Reluctant readers of all ages will enjoy this book because it’s full of cinematic action and as many sound effects as a comic strip or Matthew Riley novel (without the exploding heads and continual expletives): “zzingg”, “gadoinnnggg!” “Clatter clatter crash!”. Younger readers from about 8 or 9 will also enjoy it, identifying with Hal’s perfect combination of insouciance and curiosity.
A book like this could spark a love of science that might last a lifetime, but even at its base level, it’s a great story. For those who are meeting George for the first time, the book is self-contained and provides enough background so that new readers won’t be perplexed. For those already a fan of the George stories, this new book won’t disappoint.
The stories read quickly, and are very easy to follow and get into, which speaks to the appeal these books have for reluctant readers. There is a good mix between action, reflection, and dialogue, and the stories are well written, with the wholesome theme of good conquering evil in a variety of forms keeping everything positive without descending into corniness.
Trouble on Earth Day is a simple book that is easy for very young children to understand and for early readers to read themselves. Kurt Wilcken’s bright cartoon images have lots of fun detail (like a baseball cap on the guitar playing bird), and children will relate to the vivacious young animals.
With its shades of Alice in Wonderland, Misfits, Supernatural—and others—this series will delight the Twilight generation. Meadows has handled her large cast of characters with ease; each is as multi-layered and complex as the plot—which really is a slippery thing: easy enough to grasp, but not so easy to hold onto. It twists, squirms and folds back on itself, all the while keeping readers guessing.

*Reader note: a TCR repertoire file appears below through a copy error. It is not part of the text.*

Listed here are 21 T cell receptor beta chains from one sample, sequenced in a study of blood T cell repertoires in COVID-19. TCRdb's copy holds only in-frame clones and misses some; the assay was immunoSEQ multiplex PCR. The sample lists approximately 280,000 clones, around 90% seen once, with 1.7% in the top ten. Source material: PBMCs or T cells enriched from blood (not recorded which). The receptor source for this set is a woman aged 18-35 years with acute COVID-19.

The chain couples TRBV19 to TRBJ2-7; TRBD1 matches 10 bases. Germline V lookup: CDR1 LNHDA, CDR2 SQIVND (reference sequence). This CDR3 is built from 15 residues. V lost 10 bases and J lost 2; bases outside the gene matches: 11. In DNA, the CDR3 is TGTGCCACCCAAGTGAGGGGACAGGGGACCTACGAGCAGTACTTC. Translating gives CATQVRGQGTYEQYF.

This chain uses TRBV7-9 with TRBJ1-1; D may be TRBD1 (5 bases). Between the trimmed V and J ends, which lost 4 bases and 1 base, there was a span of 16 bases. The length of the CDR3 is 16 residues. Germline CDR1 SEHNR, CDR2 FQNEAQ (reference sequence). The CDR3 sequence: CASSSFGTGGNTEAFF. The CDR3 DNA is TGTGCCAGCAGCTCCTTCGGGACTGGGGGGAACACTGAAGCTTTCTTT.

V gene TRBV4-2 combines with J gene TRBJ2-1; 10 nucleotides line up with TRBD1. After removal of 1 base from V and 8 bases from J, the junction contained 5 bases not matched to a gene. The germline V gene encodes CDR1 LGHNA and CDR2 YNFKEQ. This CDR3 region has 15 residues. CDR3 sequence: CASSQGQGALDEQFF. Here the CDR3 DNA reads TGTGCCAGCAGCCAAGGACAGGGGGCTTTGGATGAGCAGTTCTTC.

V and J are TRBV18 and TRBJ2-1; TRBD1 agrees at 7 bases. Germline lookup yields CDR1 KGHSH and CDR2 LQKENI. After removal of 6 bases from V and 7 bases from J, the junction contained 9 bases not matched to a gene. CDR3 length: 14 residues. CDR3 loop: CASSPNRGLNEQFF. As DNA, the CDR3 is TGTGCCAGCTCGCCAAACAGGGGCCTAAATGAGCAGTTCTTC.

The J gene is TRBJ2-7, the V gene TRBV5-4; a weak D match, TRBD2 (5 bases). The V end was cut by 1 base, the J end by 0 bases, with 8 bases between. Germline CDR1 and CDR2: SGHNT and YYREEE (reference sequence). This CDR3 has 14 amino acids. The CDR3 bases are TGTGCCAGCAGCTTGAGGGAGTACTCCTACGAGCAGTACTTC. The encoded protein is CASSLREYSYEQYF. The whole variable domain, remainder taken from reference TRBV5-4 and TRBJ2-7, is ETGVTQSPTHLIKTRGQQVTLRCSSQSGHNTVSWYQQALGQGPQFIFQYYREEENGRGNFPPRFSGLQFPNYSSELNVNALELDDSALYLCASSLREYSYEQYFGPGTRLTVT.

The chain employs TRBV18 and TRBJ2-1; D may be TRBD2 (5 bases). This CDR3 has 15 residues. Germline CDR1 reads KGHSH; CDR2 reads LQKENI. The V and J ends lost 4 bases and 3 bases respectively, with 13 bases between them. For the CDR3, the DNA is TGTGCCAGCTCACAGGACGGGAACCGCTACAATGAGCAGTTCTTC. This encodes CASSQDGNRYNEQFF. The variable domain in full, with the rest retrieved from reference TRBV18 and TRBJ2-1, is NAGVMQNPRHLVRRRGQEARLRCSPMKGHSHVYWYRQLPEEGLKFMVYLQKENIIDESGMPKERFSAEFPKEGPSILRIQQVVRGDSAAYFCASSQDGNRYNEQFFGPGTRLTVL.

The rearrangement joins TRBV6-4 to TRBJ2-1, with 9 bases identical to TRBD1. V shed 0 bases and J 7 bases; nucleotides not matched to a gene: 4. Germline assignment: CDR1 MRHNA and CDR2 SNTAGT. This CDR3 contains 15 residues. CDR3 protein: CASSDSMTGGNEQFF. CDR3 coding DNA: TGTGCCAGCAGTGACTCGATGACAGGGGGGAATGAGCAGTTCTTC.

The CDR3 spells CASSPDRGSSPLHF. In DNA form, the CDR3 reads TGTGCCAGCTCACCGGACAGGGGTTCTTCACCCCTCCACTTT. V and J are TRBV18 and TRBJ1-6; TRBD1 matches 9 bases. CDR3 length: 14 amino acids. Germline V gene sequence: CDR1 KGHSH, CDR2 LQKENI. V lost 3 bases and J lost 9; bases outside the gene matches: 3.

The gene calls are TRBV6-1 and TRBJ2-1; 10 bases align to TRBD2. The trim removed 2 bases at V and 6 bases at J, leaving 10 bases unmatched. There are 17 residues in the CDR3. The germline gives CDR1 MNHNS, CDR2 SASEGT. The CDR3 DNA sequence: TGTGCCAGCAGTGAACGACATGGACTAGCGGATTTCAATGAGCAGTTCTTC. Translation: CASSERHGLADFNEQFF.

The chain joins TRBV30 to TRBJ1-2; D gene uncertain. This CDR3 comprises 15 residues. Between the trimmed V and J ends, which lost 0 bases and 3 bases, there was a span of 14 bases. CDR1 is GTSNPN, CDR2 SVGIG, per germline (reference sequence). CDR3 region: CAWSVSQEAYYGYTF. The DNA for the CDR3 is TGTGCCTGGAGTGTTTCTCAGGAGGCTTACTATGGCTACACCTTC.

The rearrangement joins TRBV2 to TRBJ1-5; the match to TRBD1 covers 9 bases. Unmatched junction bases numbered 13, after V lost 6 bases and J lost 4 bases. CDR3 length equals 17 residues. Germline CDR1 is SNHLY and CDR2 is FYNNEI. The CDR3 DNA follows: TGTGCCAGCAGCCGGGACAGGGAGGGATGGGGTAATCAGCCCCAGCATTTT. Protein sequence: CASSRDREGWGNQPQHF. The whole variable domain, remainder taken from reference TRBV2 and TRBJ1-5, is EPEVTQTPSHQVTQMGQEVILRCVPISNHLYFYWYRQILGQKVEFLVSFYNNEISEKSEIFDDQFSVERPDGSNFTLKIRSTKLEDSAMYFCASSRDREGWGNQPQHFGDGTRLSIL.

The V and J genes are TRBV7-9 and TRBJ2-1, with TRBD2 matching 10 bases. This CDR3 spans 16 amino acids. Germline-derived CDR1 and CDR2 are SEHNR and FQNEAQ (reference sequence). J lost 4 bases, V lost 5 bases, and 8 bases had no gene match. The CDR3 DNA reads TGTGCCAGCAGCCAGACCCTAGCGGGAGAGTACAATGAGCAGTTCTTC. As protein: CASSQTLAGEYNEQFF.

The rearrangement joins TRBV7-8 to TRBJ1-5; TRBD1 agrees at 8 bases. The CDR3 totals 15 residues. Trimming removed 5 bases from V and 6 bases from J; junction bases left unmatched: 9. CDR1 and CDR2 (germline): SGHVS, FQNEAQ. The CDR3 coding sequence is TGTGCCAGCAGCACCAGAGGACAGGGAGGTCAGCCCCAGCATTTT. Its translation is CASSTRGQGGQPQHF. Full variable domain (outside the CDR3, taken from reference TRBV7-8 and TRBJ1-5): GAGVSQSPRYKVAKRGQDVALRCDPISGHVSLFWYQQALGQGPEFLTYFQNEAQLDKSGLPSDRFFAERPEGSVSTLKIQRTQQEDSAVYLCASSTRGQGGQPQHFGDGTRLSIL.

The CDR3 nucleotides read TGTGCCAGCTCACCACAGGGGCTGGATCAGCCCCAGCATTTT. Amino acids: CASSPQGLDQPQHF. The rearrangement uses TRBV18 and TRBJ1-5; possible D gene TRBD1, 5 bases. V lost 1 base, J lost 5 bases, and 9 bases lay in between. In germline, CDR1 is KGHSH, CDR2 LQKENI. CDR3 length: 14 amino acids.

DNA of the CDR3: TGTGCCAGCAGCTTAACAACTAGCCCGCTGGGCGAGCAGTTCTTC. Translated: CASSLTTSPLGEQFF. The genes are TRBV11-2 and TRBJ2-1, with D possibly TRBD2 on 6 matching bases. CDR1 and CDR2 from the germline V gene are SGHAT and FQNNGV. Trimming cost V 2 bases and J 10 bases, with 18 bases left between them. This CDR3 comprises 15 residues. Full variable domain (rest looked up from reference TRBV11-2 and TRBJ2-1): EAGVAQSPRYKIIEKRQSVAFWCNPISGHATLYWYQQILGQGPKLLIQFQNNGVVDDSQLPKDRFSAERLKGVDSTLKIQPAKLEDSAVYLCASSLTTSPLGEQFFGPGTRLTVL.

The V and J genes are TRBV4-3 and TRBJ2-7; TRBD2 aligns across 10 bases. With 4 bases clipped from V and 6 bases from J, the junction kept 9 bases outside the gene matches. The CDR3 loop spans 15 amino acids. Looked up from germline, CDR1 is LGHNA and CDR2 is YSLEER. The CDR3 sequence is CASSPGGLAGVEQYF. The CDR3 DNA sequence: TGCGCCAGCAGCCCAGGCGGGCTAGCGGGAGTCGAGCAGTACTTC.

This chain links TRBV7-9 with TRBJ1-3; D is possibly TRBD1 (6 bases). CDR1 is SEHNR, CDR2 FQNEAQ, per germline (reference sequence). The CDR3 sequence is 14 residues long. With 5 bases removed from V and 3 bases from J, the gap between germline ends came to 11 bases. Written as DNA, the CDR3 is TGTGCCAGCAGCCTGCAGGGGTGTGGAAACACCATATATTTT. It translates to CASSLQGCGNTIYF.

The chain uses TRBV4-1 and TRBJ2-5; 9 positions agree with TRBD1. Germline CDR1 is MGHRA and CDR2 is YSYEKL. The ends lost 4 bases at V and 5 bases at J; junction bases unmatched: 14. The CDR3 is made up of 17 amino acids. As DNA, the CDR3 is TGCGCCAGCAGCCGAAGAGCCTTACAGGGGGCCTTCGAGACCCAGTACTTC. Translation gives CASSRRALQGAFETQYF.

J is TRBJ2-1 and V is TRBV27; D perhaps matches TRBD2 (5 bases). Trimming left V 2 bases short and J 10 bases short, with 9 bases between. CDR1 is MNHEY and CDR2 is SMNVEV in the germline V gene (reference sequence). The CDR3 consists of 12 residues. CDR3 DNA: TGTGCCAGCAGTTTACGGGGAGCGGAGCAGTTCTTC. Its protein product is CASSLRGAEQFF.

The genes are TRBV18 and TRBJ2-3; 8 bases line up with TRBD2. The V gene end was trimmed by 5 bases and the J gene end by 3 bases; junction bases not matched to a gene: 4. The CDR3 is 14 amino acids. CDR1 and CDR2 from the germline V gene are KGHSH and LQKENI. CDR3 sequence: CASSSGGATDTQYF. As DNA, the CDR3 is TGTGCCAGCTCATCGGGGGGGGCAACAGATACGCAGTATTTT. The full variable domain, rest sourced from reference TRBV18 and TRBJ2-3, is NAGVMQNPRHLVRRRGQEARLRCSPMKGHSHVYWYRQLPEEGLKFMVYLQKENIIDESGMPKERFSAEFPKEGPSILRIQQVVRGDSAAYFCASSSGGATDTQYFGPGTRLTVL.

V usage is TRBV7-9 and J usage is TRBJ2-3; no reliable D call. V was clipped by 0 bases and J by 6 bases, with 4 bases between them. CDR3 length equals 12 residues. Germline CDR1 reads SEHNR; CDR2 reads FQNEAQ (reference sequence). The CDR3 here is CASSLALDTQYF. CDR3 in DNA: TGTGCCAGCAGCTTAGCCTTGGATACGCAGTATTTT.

Readers are treated to a viewpoint that alternates between Black and Longshadow and are expertly drawn into a plot that’s tighter than the traps these two characters set for each other. The pace would give Matthew Reilly a nose bleed, and the attention to technological detail is impressive to say the least: I don’t know how much fact is woven throughout the narrative, but it all has a ring of truth and that’s what counts.
The book touches on such things as life after retirement, on the dangers of making snap judgements based on appearances, and on learning to keep an open mind and heart. Above all this is a beautifully written heart-warming tale that will appeal to children and adults alike as they discover Pete’s secret.
What really sets this simple story apart from the rest is the illustrative style. Pratt has overlayed black and white photographs of Victorian landmarks with eye-catching coloured depictions of Riley and his menagerie. At each location Riley reveals yet another masterful invention to help with his search—everything from: automated whiz-bang ground-hugging projectiles to fandangled hifalutin patented doodads.
Having your children make their own teacher gifts would pay for the cost of the book, and would also be a lovely way to encourage them to participate and take pleasure in gift giving in a way that just doesn’t happen with bought gifts. Come to think of it, there’s no reason why your children couldn’t make their own holiday and birthday presents either, as well as cooking up their own parties.
In a world where kids are used to the kill or be killed mentality of video games, it’s a pleasure to find a story that demonstrates how the most obvious solution to a problem is not necessarily the best. So, too, it demonstrates creativity and compassion, and shows readers how that which is evident on the surface is not necessarily what lies beneath.